To choose the path of “nothingness” is a futile attempt to be someone important. It is nothing more than a way to look good or fill one’s self with gratification. When one is consumed with one’s self, they are choosing, as the Psalmist says, a life that “like chaff, the wind will blow away.”

In other words, a life that is self-centered, or worse, a life that is filled with self righteousness, will perish. On the other hand, a life that chooses happiness will prosper, will be “like a tree that is planted by streams of water.”

To choose the path of prosperity is to choose a life of (1) inner peace, (2) fulfillment and (3) oneness with God. It is a life that is God connected, open to the teachings of God and has an intimate relationship with none other than the Lord, Almighty.

One evening last week I was sailing with my wife at Grand Lake St. Marys. We were on our way in and just a few hundred yards from our dock when we passed by two men fishing in the channel. One of them said, “nice boat.” Now, our boat is seventeen years old and only 19 feet long. It is no yacht. I believe that what the man saw was not a yacht, but a happy couple, enjoying the evening , casually and peacefully concluding a beautiful day in a gentle breeze. I am sure that what he also noticed was two people navigating the channel with precision teamwork. Two people, content with one another and connected with nature in complete harmony.

For me, it was peaceful and prosperous.

To be prosperous is also to be open to the teachings of God. I believe it was Neale Donald Walsch, who wrote in his book, Conversations with God, “there are no mistakes, only lessons.” Every day is a lesson. Every day God teaches us about life. The key is to be open to what God wants to teach us and then apply it to our lives and to choose the path that will lead to prosperity.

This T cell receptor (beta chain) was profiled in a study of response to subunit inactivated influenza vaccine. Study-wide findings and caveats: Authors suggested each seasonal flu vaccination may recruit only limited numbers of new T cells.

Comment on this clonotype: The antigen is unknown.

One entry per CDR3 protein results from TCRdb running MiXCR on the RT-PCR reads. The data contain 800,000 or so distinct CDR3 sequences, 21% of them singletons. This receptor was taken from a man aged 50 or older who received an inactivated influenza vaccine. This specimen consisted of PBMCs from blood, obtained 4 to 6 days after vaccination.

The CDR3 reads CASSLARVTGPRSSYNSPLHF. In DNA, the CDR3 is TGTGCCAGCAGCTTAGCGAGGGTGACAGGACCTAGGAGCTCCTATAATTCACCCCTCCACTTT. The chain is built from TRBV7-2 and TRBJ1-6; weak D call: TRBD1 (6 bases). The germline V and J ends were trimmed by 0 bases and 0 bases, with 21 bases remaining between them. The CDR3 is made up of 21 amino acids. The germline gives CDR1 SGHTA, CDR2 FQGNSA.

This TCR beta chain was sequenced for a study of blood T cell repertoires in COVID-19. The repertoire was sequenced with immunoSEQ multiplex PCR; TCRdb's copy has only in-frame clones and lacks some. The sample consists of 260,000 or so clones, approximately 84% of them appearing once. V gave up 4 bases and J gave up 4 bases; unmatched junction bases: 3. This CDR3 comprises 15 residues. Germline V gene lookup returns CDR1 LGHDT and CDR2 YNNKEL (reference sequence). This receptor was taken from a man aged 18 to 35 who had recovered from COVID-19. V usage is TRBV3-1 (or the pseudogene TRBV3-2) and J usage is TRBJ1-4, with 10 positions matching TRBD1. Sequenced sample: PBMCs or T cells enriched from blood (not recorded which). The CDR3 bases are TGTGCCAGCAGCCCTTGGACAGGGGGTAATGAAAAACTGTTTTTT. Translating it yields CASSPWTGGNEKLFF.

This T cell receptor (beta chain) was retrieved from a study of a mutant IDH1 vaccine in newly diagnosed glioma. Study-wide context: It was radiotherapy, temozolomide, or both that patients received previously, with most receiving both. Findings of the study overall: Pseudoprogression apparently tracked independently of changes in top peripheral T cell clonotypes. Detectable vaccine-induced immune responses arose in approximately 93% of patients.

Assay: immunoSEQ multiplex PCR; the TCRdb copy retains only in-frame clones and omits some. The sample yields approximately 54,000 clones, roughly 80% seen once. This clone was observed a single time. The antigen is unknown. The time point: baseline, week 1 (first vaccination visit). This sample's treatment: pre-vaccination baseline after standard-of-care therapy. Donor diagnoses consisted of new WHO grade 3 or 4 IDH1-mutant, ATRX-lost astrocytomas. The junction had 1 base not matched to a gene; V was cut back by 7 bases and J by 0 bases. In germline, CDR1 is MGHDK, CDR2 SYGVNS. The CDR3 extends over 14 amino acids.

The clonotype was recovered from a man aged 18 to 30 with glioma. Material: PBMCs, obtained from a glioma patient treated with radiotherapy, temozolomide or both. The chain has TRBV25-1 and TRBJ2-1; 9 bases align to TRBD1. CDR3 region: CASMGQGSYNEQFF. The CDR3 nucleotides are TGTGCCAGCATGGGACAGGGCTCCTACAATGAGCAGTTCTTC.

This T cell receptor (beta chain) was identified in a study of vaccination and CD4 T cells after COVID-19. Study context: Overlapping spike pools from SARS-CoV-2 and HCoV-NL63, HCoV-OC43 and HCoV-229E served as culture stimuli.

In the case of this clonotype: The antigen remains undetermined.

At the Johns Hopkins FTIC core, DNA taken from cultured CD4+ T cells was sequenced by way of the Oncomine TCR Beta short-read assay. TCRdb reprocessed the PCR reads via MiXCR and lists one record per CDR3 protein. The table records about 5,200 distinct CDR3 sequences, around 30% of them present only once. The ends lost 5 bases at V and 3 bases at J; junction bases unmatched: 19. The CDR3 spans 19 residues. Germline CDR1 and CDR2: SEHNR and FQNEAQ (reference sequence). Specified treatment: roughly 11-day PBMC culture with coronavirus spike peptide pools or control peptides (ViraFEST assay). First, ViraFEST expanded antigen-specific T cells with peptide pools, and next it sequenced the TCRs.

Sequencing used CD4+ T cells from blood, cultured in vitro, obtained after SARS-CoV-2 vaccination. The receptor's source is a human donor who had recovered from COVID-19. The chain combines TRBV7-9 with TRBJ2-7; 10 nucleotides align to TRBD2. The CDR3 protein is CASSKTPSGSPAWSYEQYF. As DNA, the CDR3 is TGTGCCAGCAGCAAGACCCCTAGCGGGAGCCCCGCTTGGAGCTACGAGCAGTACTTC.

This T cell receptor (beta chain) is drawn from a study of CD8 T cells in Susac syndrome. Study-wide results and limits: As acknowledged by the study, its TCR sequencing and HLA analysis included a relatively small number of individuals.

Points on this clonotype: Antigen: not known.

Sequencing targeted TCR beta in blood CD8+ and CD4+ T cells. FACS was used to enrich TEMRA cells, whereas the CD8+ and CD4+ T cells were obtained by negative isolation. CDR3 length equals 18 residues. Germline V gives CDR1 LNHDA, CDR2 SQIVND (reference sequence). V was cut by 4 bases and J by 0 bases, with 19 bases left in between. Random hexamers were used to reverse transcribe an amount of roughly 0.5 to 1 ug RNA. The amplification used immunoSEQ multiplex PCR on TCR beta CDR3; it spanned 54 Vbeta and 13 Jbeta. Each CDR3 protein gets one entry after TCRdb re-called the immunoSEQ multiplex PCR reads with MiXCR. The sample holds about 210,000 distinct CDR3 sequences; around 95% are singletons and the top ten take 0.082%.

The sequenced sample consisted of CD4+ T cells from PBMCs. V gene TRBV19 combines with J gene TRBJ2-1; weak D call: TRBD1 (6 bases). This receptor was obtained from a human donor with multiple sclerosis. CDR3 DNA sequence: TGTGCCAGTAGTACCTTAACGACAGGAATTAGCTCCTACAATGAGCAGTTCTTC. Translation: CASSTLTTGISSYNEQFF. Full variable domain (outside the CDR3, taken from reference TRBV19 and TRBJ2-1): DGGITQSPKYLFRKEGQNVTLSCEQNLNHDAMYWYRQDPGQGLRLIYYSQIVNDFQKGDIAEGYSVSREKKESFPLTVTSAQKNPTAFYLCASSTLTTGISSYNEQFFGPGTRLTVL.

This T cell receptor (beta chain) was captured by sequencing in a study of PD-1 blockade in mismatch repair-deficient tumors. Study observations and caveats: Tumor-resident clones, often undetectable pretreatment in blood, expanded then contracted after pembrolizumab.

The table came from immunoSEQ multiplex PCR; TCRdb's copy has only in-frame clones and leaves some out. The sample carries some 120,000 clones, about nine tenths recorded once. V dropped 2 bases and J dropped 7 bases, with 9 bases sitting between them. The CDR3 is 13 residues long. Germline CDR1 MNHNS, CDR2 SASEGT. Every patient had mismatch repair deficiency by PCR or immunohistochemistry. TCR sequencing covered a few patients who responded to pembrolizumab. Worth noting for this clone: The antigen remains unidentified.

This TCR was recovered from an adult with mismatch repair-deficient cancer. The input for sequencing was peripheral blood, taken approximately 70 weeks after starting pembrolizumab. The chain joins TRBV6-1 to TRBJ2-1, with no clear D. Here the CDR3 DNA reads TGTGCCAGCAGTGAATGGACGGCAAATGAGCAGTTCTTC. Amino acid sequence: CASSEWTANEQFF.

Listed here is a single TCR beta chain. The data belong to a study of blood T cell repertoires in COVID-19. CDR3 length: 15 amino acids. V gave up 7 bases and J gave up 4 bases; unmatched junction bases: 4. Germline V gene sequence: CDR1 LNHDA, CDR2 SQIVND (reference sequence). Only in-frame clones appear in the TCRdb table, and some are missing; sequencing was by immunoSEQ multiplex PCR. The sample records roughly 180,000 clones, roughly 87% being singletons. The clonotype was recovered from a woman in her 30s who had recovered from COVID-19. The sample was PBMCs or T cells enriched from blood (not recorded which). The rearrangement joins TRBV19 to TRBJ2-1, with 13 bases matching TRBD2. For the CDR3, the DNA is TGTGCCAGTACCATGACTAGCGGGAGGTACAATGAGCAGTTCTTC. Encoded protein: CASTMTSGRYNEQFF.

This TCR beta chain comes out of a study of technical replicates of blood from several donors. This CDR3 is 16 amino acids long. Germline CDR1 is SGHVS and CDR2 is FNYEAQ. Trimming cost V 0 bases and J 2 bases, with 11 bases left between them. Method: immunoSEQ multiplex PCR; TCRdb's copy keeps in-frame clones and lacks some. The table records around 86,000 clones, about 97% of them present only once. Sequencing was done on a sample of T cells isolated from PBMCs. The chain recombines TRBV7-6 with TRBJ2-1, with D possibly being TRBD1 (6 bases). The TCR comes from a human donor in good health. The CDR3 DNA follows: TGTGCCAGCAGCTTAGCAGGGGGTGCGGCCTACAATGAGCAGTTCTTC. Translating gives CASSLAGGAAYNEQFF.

It is interesting to note that the Psalmist helps us to choose the right path by telling us what the pitfalls are of choosing the wrong path, the path of nothingness. He says “do not follow the advice of the wicked, or take the path that sinners tread, or sit in the seat of scoffers.” By these words he means; be careful who you listen to, don’t feel pressured to conform to what others are doing and don’t be envious of others (especially their yachts).

Choose instead the path that leads to prosperity by listening to your heart, pursuing a course that brings peace and fulfillment, all the time staying connected to the one true source of life.

I am not a very confrontational person but one time I confronted a couple for whom I was giving counsel to. They were arguing, as if there had to be a winner. I told them that what I observed was two people, competing with each other, rather than working together as a team, striving for peace and happiness. When I said that they got very quiet. They looked at one another and connected as if for the very first time. I then told them that if they could spend the energy that they used to outdo one another on a course that would lead to peace they would find unlimited resources to follow that path.

Prosperity is available to us all. It is the path we choose that yields peace, harmony and contentment. As long as we are open to the teachings of God and remain connected to God rather than live as self centered persons, wrapped tightly in our own egos, we can live as the Psalmist says, “happy and prospering in all that we do.”

Copyright 2000, Keith Wagner. Used by permission.